The walk starts at the church and follows the path alongside the River Hayle to Trennack Mill. From here, the route follows a lane to Porthcollum then farm tracks and footpaths across fields and through woods to Tremeling Farm. The route follows a footpath across the fields to Tremeling cottage then joins the Green Lane which forms the return route to the church.
The walk follows a lane to the hamlet of Torrpark and along and track which cross a tributary stream. The route continues across fields to Kyrse where it crosses another stream. From Kyrse Farm, the walk crosses fields and two more tributaries to the village of Tresmeer. The final leg crosses the River Kensey, fed by all of the streams earlier on the walk, before reaching the village of Badgall.
The route begins at the Gattys Bridge car park and climbs up to the Treffry Viaduct. The route then follows the trackbed of the horse-drawn tramway to the wheelpit where a 30ft waterwheel once hauled wagons up the inclined plane, which you then walk down to follow the leat powering the waterwheels of the Fowey Consols mine. From here the route follows a path through Carmears Wood to join the Velvet Path which it follows back to the inclined plane. The walk then descends to the bottom of the inclined plane and follows the lower path alongside the river passing Trevanny Dry and beneath the viaduct to complete the circular route.
The walk starts at the cliff-top car park in Port Isaac and descends to Port Gaverne, then follows the valley behind Port Gaverne and climbs through farmland to the top of the hill where there are excellent views over the valley and Port Gaverne. The route then descends into the neighbouring valley and crosses Roscarrock Hill, following the coast path around Lobber Point to Port Isaac, with magnificient views of the harbour. The walk returns through Port Isaac harbour and village then via the cliffs above Port Isaac.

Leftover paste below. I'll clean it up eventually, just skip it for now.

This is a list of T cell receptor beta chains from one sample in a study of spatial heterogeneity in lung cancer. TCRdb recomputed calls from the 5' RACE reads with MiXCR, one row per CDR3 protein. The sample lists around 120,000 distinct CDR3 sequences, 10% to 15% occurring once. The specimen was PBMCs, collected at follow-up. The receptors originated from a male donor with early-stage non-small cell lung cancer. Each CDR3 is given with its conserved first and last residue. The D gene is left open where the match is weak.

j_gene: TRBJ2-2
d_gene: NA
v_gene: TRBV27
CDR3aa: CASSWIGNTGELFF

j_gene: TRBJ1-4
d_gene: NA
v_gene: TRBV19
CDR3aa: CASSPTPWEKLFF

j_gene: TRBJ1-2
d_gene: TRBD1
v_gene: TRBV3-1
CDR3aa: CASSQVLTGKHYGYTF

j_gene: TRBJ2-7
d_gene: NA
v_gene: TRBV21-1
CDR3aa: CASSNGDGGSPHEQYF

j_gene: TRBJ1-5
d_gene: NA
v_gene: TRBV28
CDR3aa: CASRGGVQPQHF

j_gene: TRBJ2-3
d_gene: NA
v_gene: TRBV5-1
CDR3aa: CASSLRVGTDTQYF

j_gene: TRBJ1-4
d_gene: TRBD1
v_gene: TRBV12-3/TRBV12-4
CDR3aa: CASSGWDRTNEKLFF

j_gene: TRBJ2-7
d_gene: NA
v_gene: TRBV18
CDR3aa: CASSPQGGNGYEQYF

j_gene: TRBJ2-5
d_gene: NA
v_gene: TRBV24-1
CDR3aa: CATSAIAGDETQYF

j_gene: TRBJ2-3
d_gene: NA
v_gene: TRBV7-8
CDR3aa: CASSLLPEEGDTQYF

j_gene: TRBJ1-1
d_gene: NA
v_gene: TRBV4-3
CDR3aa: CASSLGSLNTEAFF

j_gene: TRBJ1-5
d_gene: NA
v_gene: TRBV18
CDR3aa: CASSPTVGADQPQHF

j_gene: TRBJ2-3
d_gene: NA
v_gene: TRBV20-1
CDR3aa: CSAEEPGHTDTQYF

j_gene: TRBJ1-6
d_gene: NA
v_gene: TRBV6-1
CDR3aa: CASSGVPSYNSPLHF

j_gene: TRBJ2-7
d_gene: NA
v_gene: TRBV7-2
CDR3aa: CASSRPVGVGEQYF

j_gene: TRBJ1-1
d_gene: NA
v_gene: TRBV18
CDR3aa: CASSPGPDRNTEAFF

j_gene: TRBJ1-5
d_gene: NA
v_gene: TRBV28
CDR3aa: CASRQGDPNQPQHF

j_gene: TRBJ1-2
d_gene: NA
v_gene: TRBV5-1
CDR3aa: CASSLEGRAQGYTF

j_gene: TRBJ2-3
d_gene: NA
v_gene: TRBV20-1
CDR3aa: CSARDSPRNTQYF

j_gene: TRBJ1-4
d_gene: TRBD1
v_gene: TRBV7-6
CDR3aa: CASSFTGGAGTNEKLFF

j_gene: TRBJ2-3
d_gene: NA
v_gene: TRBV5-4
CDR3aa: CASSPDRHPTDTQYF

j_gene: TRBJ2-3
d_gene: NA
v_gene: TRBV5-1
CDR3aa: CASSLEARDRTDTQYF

The route follows the St Neot river into the Loveny Valley and follows a quarry trail through the woods to Carnglaze Caverns. From here the route follows lanes through the woods and out of the valley to reach Woodlands Farm. The return route is through fields with views over St Neot.
The walk starts at the Delabole slate quarry and follows paths around the quarry then through fields, heading up through hamlet of Medrose and onto a wide, grassy, cattle-droving track which skirts across the top of Delabole. The route then heads through Higher Pengelley, down into the woods at Helland Barton and along the River Allen, before climbing the slate tips back to the quarry.
The walk starts out from the Blisland Inn, around Blisland village green to the church, and heads down into the Lavethan valley. It departs from the lane, passing a wayside cross and Holy well, to the river confluence at Waterloo. From here, it climbs out of the valley to Trehudreth Downs, which it crosses to Newton Downs, before dipping into the river valley. The return to Blisland is through fields to Metherin and lanes through Carwen, finally passing Blisland Manor, before reaching the Saxon village green.
The walks starts from the village hall, passing the church and village pub, then descends into the valley of and across the River Lynher before climbing up onto the slopes of the Hawkstor Downs and around the summit of Hawk's Tor. The route then turns back along Withey Brook and follows it through Castick Wood past the ancient Iron Age fort of Allabury, past Castick Farm before to crossing the river again back to North Hill.